Posts Tagged ‘Sandra Blow’

Blackpaint 623 – Ghosts, Outsiders, Vampires and the Steppenwolf

July 8, 2018

A Ghost Story dir. David Lowery, 2017

Clear reference to “Hallowe’en” here in Casey Affleck’s sheety outfit – and maybe also Guston’s Klansmen, but that’s probably pushing it too far.  it’s basically sentimental,  as all ghost stories are (even MR James), relying as they do on some sort of continued existence after death; there are, however, a couple of moments – the Indian attack on the homesteaders and its aftermath, for instance.  The score is metallic and whining, like a lathe or drill and tends to drive the listener to madness for the first, maybe, 15 minutes.

Steppenwolf and Nausea (and the Outsider)

 

I read these two books at roughly the same time, back at the start of the 70s; recently re-read them both and was surprised at how many similarities there were.  Hesse’s novel is from 1926 and Sartre’s 12 years later; both deal with alienation from “bourgeois” society, a disgust and rejection of common values and they share a sense of apartness; the protagonists are outsiders, looking with disgust at their fellow beings,  In the case of Roquentin, Sartre’s hero, the alienation takes the form of a psychological dis-ease, in which things and people lose any meaning and seem almost to congeal in some way.

Obviously, these are just the sort of themes that students would lap up; being an outsider, contempt for the common herd,  being misunderstood, being in some sense special; we loved all that Steppenwolf stuff:  “Magic Theatre Not for Everyone”- and in Nausea: “I had dinner at the Rendez-vous des Cheminots.   Since the patronne was there, I had to fuck her, but it was really out of politeness…”  Yeah!  That’s the sort of thing we Outsiders did, or would have, given the opportunity…

I wonder if these books are still much read by today’s students.

Saatchi Gallery – Known Unknowns, until August.

Sometimes at Saatchi, you get some real pleasures in amongst these lesser-known artists.  Four of my favourites below – Mona Osman’s vampirish cartoons, colourful cowboys et al from Danny Fox, texture in abundance from Daniel Crews-Chubb and mishaps with tables and legs from Stuart Middleton.  Actually, I think Fox and Crews-Chubb might not be part of “Known Unknowns” – not sure, but they’re there anyway.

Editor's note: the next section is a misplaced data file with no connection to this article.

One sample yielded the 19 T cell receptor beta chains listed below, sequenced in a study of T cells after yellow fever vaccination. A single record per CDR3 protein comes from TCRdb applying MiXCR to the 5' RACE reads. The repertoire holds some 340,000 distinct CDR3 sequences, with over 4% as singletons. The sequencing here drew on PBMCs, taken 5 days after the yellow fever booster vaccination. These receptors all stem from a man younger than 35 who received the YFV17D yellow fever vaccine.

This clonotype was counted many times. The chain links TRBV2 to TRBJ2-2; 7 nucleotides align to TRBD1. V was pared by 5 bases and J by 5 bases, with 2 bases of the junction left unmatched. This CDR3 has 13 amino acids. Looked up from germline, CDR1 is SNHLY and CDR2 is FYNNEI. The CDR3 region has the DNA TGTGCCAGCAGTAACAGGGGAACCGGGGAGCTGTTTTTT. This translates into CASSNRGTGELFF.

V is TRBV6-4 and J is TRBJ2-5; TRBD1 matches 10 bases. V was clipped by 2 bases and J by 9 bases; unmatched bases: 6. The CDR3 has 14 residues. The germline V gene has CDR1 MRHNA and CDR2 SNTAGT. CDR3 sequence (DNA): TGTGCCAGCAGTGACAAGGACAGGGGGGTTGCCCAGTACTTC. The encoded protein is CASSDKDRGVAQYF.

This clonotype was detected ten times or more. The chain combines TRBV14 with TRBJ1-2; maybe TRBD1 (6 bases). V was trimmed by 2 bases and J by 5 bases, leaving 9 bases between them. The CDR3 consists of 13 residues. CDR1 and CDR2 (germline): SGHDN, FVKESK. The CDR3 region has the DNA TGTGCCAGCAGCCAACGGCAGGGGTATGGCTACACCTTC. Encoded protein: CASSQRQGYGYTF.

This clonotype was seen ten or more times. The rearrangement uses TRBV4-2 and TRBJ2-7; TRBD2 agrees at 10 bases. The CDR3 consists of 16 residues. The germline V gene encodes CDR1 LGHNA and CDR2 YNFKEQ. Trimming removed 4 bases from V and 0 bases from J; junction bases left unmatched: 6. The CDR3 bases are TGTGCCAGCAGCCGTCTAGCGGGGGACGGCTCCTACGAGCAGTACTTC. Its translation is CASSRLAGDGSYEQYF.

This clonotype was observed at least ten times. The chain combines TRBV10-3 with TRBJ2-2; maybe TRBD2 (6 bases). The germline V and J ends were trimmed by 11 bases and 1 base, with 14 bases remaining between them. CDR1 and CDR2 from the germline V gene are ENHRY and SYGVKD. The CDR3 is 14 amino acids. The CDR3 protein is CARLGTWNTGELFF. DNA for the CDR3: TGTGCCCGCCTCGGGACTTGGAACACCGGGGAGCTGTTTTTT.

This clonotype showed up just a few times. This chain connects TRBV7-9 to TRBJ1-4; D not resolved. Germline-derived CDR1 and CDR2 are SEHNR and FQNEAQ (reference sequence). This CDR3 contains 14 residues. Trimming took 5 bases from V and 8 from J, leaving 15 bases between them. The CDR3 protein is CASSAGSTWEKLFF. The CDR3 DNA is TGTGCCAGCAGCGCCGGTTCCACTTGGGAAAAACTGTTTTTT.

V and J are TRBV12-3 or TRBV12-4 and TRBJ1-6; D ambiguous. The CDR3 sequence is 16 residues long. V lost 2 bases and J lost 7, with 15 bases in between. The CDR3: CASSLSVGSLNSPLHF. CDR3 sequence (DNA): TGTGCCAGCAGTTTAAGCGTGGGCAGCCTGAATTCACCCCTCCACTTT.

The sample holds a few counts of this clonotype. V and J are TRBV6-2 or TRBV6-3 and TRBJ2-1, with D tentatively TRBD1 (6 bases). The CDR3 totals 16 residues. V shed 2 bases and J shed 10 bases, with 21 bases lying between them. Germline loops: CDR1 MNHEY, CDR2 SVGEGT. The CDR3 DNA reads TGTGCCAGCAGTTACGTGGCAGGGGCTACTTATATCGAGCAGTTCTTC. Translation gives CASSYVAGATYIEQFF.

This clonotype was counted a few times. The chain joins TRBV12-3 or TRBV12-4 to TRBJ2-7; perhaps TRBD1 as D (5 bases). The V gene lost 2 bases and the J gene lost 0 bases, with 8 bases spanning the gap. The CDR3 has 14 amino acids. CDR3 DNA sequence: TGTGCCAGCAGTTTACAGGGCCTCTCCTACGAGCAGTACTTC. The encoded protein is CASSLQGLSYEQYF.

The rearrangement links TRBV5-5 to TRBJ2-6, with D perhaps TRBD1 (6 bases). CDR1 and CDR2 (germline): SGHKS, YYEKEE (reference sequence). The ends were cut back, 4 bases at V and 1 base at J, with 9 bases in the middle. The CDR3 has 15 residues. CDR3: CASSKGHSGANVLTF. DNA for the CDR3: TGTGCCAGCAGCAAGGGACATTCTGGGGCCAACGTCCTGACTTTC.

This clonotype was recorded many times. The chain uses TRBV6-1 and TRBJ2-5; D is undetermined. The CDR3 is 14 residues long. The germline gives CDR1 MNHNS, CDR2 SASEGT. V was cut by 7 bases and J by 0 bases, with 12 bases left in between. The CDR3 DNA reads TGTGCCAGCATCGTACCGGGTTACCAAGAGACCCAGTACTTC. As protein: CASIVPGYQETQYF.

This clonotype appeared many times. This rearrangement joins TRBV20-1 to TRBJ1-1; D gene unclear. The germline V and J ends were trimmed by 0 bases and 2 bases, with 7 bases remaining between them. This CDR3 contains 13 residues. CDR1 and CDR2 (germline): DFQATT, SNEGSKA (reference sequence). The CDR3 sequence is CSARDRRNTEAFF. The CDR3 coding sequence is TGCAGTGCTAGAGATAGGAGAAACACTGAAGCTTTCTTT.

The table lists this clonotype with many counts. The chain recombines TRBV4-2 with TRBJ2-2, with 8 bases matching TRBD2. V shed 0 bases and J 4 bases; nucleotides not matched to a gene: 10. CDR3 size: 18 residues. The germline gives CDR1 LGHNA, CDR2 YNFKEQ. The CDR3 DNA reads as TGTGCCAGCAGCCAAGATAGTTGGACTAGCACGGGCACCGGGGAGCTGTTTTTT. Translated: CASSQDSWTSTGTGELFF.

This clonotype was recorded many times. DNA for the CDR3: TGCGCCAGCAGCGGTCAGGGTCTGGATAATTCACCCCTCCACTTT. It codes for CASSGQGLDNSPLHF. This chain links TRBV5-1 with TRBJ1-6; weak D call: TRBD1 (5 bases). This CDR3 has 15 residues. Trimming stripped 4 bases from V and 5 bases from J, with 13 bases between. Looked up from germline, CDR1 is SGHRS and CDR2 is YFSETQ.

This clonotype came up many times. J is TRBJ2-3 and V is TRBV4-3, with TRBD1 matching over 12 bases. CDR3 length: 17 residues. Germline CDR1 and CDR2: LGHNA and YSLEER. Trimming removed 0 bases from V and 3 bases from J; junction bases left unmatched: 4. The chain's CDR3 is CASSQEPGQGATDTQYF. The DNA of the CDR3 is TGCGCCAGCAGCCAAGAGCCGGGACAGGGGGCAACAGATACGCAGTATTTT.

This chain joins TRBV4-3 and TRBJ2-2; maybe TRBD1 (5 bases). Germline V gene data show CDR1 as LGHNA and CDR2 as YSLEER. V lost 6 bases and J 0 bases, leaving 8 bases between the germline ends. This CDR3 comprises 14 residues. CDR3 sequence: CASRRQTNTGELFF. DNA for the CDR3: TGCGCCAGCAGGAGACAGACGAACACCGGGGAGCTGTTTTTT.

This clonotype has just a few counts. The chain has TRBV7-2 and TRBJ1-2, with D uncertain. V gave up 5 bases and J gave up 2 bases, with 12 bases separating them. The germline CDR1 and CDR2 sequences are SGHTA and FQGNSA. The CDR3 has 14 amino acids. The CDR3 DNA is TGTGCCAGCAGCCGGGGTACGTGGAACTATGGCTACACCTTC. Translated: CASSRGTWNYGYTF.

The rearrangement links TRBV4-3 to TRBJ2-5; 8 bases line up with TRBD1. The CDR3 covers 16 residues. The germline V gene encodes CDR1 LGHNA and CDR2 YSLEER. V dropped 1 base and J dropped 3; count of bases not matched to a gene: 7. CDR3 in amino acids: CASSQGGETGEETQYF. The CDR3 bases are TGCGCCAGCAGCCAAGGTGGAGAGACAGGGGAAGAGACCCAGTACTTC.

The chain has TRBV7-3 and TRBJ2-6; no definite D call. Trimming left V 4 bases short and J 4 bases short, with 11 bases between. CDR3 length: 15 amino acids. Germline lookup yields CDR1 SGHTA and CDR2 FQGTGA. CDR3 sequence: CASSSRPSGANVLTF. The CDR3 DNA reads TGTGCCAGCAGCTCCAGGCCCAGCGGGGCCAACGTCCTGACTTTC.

Mona Osman

 

Mona Osman

 

Danny Fox

 

Daniel Crews-Chubb.   It’s a bit de Kooning Woman, isn’t it?

 

Stuart Middleton

 

Royal Academy Summer Show

I wasn’t that impressed with this year’s summer show and my reaction was only slightly influenced by being rejected yet again.  It all seemed a bit too much like Grayson Perry-type stuff; quirky, trendy, funny, gimmicky.  There’s a portrait of Nigel Farage, for example; but it’s not very good (but it’s not supposed to be, because it’s ironic…)  It  wears thin pretty quickly for me.

RA – 250 years of Summer Show

This, on the other hand, contains some brilliant paintings, Turner, Gainsborough, John Collier’s fabulous “The Prodigal Daughter” (photo was too dark), and this beautiful Sandra Blow and the Kitaj below that:

Sandra Blow

 

The Killer-Critic Assassinated by his Widower Even, RB Kitaj (1997)

 

Enough for now – my seasonally titled piece below (for overseas readers, we in the UK are undergoing something of a heatwave).

Let the Sizzle Begin..  (Collage)

Blackpaint

8.07.17

 

 

 

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Blackpaint 415 – Sandra Blow and the Pavilions at Venice

October 5, 2013

Sandra Blow at Kings Place

Went to see the Long Notes, great Irish/Scots folk group, at Kings Place last night and was delighted to find an exhibition of Blow’s work had opened the same day.  The earliest painting was from 1959, when she was part of the St.Ives set, and the latest from 2006, the year she died.  There are a number of huge canvases that are painted in acrylics and collaged with strips of tape, sacking and canvas patches; rich earth and water hues, ridges of rough texture, chevrons and ingots of high colour piercing through, a little reminiscent of Terry Frost – and of Burri (a partner) and Tapies.

The highlights of this group are:

Breakwater

Blow1

Glad Ocean (1989)

blow2

Brilliant Corner (1993 – detail)

blow3

There are also some beautiful prints, brightly coloured, wobbly geometrics.  A fantastic exhibition, and we only saw part of it – the gallery was closed, we only saw the stairwells and balconies.

Venice Biennale – the Pavilions